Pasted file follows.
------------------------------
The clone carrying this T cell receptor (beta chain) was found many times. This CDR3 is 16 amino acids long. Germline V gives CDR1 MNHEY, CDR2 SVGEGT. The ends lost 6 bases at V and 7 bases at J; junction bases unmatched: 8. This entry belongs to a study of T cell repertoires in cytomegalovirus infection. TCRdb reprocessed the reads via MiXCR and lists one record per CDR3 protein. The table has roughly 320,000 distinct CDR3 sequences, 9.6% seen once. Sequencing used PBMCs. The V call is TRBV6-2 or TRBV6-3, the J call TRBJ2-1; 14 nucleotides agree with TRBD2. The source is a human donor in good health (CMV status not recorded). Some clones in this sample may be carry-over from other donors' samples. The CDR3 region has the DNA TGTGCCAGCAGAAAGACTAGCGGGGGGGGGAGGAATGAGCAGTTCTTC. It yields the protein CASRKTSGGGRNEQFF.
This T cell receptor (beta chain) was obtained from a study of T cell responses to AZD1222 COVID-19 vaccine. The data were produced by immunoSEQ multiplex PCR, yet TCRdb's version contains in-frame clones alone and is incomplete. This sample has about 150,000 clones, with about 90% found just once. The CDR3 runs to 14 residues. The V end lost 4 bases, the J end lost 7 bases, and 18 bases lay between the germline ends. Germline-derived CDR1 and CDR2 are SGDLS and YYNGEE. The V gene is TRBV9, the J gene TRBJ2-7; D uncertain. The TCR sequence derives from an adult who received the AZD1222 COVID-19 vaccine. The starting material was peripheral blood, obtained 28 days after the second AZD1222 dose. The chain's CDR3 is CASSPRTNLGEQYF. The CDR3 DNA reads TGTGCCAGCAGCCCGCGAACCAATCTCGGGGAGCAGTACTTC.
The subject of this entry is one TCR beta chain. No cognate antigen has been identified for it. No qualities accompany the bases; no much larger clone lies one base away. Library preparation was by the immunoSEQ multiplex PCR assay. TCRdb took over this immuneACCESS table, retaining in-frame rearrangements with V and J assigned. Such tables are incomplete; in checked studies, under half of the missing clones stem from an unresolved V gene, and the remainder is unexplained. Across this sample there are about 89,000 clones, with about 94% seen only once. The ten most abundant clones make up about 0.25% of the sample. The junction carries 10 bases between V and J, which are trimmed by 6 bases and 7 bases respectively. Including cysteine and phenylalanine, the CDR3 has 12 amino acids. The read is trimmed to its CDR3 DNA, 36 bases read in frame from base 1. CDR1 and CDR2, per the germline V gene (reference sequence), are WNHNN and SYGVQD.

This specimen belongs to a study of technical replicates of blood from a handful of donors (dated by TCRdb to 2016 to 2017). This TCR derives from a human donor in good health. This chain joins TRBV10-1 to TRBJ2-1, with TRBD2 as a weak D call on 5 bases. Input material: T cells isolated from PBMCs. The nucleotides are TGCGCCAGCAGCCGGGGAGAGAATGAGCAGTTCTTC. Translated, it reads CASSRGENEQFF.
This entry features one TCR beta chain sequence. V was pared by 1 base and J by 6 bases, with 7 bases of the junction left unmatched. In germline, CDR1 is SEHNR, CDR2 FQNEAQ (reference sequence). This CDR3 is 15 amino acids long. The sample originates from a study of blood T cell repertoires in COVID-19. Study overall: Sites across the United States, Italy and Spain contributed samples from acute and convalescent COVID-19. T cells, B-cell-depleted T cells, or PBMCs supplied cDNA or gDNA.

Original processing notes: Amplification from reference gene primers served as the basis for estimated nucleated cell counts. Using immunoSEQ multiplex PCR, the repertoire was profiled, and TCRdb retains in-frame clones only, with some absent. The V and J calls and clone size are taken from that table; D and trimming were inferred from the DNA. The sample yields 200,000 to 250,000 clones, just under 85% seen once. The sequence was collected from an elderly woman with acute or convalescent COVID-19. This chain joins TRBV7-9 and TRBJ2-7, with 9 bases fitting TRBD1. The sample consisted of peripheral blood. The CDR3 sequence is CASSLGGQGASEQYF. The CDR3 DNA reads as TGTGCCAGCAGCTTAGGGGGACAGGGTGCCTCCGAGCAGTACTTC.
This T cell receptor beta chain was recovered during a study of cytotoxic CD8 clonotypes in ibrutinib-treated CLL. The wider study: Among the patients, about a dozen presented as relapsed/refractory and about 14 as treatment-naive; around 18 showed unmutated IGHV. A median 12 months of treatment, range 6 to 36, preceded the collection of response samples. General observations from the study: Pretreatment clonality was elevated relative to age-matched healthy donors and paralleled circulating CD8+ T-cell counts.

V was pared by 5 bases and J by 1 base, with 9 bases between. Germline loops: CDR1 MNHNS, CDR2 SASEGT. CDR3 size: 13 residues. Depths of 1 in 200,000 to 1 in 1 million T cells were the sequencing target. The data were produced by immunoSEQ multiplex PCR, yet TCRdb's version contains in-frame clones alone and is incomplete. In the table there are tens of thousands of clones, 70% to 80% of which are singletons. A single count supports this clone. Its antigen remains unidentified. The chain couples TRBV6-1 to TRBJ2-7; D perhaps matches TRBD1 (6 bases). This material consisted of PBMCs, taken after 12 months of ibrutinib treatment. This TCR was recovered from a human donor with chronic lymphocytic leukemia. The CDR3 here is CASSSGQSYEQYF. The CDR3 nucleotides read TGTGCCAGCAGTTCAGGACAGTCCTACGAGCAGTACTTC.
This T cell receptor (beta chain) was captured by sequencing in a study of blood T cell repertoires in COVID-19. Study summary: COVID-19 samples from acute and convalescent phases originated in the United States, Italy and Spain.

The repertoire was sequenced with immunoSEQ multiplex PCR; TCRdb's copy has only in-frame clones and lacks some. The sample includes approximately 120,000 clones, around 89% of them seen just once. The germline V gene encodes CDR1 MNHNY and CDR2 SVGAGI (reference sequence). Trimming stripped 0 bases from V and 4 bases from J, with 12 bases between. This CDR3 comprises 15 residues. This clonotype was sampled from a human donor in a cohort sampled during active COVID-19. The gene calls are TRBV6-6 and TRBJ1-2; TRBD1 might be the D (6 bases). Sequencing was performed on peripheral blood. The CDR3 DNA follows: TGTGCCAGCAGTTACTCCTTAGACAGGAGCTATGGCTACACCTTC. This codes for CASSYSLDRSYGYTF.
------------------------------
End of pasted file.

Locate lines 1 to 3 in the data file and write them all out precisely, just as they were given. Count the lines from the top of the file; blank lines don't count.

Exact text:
The clone carrying this T cell receptor (beta chain) was found many times. This CDR3 is 16 amino acids long. Germline V gives CDR1 MNHEY, CDR2 SVGEGT. The ends lost 6 bases at V and 7 bases at J; junction bases unmatched: 8. This entry belongs to a study of T cell repertoires in cytomegalovirus infection. TCRdb reprocessed the reads via MiXCR and lists one record per CDR3 protein. The table has roughly 320,000 distinct CDR3 sequences, 9.6% seen once. Sequencing used PBMCs. The V call is TRBV6-2 or TRBV6-3, the J call TRBJ2-1; 14 nucleotides agree with TRBD2. The source is a human donor in good health (CMV status not recorded). Some clones in this sample may be carry-over from other donors' samples. The CDR3 region has the DNA TGTGCCAGCAGAAAGACTAGCGGGGGGGGGAGGAATGAGCAGTTCTTC. It yields the protein CASRKTSGGGRNEQFF.
This T cell receptor (beta chain) was obtained from a study of T cell responses to AZD1222 COVID-19 vaccine. The data were produced by immunoSEQ multiplex PCR, yet TCRdb's version contains in-frame clones alone and is incomplete. This sample has about 150,000 clones, with about 90% found just once. The CDR3 runs to 14 residues. The V end lost 4 bases, the J end lost 7 bases, and 18 bases lay between the germline ends. Germline-derived CDR1 and CDR2 are SGDLS and YYNGEE. The V gene is TRBV9, the J gene TRBJ2-7; D uncertain. The TCR sequence derives from an adult who received the AZD1222 COVID-19 vaccine. The starting material was peripheral blood, obtained 28 days after the second AZD1222 dose. The chain's CDR3 is CASSPRTNLGEQYF. The CDR3 DNA reads TGTGCCAGCAGCCCGCGAACCAATCTCGGGGAGCAGTACTTC.
The subject of this entry is one TCR beta chain. No cognate antigen has been identified for it. No qualities accompany the bases; no much larger clone lies one base away. Library preparation was by the immunoSEQ multiplex PCR assay. TCRdb took over this immuneACCESS table, retaining in-frame rearrangements with V and J assigned. Such tables are incomplete; in checked studies, under half of the missing clones stem from an unresolved V gene, and the remainder is unexplained. Across this sample there are about 89,000 clones, with about 94% seen only once. The ten most abundant clones make up about 0.25% of the sample. The junction carries 10 bases between V and J, which are trimmed by 6 bases and 7 bases respectively. Including cysteine and phenylalanine, the CDR3 has 12 amino acids. The read is trimmed to its CDR3 DNA, 36 bases read in frame from base 1. CDR1 and CDR2, per the germline V gene (reference sequence), are WNHNN and SYGVQD.